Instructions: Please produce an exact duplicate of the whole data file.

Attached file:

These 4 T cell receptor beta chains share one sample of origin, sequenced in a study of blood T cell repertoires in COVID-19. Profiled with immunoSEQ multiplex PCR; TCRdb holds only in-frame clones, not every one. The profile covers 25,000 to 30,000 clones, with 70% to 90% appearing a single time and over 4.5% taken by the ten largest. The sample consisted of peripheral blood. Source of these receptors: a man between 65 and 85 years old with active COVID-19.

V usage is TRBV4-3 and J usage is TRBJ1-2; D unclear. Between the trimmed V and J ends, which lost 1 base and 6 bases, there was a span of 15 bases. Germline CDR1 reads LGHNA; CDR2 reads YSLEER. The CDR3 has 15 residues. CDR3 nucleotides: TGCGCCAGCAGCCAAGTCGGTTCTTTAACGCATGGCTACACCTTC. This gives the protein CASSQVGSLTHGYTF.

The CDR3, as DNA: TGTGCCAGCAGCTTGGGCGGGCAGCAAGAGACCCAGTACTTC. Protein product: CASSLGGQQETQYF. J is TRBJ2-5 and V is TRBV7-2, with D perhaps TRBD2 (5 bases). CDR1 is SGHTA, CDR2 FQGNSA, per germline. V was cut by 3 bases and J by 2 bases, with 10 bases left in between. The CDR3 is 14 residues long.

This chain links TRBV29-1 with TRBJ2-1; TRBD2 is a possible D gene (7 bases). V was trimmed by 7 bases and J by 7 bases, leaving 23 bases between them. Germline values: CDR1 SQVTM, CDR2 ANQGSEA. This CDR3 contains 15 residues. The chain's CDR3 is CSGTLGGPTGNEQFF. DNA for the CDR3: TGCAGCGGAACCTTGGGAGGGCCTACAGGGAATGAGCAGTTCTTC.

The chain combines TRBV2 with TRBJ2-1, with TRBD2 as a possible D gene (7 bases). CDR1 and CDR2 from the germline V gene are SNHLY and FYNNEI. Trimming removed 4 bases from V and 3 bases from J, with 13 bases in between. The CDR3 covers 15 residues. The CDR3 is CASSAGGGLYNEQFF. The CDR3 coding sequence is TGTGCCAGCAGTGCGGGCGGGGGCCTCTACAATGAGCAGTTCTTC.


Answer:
These 4 T cell receptor beta chains share one sample of origin, sequenced in a study of blood T cell repertoires in COVID-19. Profiled with immunoSEQ multiplex PCR; TCRdb holds only in-frame clones, not every one. The profile covers 25,000 to 30,000 clones, with 70% to 90% appearing a single time and over 4.5% taken by the ten largest. The sample consisted of peripheral blood. Source of these receptors: a man between 65 and 85 years old with active COVID-19.

V usage is TRBV4-3 and J usage is TRBJ1-2; D unclear. Between the trimmed V and J ends, which lost 1 base and 6 bases, there was a span of 15 bases. Germline CDR1 reads LGHNA; CDR2 reads YSLEER. The CDR3 has 15 residues. CDR3 nucleotides: TGCGCCAGCAGCCAAGTCGGTTCTTTAACGCATGGCTACACCTTC. This gives the protein CASSQVGSLTHGYTF.

The CDR3, as DNA: TGTGCCAGCAGCTTGGGCGGGCAGCAAGAGACCCAGTACTTC. Protein product: CASSLGGQQETQYF. J is TRBJ2-5 and V is TRBV7-2, with D perhaps TRBD2 (5 bases). CDR1 is SGHTA, CDR2 FQGNSA, per germline. V was cut by 3 bases and J by 2 bases, with 10 bases left in between. The CDR3 is 14 residues long.

This chain links TRBV29-1 with TRBJ2-1; TRBD2 is a possible D gene (7 bases). V was trimmed by 7 bases and J by 7 bases, leaving 23 bases between them. Germline values: CDR1 SQVTM, CDR2 ANQGSEA. This CDR3 contains 15 residues. The chain's CDR3 is CSGTLGGPTGNEQFF. DNA for the CDR3: TGCAGCGGAACCTTGGGAGGGCCTACAGGGAATGAGCAGTTCTTC.

The chain combines TRBV2 with TRBJ2-1, with TRBD2 as a possible D gene (7 bases). CDR1 and CDR2 from the germline V gene are SNHLY and FYNNEI. Trimming removed 4 bases from V and 3 bases from J, with 13 bases in between. The CDR3 covers 15 residues. The CDR3 is CASSAGGGLYNEQFF. The CDR3 coding sequence is TGTGCCAGCAGTGCGGGCGGGGGCCTCTACAATGAGCAGTTCTTC.